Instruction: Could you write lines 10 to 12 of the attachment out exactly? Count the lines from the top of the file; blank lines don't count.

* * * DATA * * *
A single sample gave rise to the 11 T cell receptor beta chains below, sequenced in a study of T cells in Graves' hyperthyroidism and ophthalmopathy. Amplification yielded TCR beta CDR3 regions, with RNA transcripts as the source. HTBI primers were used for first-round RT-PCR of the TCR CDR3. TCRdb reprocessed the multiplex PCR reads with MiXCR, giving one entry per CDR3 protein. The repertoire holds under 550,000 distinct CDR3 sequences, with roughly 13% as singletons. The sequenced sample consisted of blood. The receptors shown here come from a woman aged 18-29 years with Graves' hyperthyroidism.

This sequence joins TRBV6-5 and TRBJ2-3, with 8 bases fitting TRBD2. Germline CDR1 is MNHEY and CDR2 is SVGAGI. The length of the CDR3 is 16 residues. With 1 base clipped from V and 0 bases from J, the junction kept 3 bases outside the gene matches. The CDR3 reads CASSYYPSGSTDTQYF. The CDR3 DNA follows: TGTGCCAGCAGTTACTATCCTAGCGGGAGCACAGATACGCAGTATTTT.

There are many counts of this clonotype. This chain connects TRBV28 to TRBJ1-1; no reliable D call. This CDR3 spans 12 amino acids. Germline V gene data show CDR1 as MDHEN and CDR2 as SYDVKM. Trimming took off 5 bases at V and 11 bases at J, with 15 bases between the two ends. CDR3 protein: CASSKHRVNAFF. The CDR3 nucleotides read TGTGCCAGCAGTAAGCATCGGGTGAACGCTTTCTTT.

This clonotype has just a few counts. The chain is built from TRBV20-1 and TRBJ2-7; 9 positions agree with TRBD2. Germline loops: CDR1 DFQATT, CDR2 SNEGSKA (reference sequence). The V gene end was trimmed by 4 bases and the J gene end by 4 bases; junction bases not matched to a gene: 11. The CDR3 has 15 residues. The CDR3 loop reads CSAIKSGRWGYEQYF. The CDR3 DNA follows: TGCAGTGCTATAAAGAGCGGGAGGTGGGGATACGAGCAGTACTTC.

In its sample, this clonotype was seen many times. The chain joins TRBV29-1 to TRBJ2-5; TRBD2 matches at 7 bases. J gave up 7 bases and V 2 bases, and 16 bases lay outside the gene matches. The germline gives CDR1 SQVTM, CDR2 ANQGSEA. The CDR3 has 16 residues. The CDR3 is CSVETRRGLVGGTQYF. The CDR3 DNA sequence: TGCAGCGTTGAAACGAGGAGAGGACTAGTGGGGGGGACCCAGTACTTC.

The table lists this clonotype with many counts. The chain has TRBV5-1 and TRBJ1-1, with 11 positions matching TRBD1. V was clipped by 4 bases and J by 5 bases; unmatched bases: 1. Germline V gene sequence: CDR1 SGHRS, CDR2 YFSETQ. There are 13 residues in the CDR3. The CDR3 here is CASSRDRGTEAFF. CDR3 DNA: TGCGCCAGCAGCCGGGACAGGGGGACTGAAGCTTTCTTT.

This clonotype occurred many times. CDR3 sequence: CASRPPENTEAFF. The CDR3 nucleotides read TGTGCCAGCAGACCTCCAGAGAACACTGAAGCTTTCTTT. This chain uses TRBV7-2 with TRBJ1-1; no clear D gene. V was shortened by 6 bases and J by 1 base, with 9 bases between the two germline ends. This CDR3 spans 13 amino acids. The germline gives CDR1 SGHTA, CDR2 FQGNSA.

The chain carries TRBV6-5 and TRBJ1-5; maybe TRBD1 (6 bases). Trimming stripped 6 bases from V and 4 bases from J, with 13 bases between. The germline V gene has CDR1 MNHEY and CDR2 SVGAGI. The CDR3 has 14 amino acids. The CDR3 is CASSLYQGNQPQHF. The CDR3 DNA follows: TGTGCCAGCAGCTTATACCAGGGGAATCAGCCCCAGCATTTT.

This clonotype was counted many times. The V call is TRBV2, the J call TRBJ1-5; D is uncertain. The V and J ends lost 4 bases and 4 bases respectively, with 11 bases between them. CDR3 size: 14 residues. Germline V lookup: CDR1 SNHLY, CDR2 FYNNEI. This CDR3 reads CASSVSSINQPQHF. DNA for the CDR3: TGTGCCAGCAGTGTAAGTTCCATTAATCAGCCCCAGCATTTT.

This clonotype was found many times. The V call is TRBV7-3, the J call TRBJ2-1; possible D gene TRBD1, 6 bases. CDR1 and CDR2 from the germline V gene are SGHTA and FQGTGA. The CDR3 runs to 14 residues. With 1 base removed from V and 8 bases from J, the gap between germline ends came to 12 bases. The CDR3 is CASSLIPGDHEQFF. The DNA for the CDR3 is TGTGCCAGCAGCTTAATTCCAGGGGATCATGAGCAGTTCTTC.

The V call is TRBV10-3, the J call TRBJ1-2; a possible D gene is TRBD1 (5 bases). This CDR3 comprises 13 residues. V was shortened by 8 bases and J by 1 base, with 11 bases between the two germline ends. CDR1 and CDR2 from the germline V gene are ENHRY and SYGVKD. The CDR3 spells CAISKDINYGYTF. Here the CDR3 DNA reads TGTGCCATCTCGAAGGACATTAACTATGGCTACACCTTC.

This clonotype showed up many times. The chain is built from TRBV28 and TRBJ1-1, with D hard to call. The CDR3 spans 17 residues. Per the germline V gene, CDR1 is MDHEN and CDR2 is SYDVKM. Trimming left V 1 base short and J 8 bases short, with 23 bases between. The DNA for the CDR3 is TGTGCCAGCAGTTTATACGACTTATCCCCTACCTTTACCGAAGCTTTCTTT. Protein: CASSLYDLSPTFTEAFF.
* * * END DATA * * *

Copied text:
This clonotype was found many times. The V call is TRBV7-3, the J call TRBJ2-1; possible D gene TRBD1, 6 bases. CDR1 and CDR2 from the germline V gene are SGHTA and FQGTGA. The CDR3 runs to 14 residues. With 1 base removed from V and 8 bases from J, the gap between germline ends came to 12 bases. The CDR3 is CASSLIPGDHEQFF. The DNA for the CDR3 is TGTGCCAGCAGCTTAATTCCAGGGGATCATGAGCAGTTCTTC.

The V call is TRBV10-3, the J call TRBJ1-2; a possible D gene is TRBD1 (5 bases). This CDR3 comprises 13 residues. V was shortened by 8 bases and J by 1 base, with 11 bases between the two germline ends. CDR1 and CDR2 from the germline V gene are ENHRY and SYGVKD. The CDR3 spells CAISKDINYGYTF. Here the CDR3 DNA reads TGTGCCATCTCGAAGGACATTAACTATGGCTACACCTTC.

This clonotype showed up many times. The chain is built from TRBV28 and TRBJ1-1, with D hard to call. The CDR3 spans 17 residues. Per the germline V gene, CDR1 is MDHEN and CDR2 is SYDVKM. Trimming left V 1 base short and J 8 bases short, with 23 bases between. The DNA for the CDR3 is TGTGCCAGCAGTTTATACGACTTATCCCCTACCTTTACCGAAGCTTTCTTT. Protein: CASSLYDLSPTFTEAFF.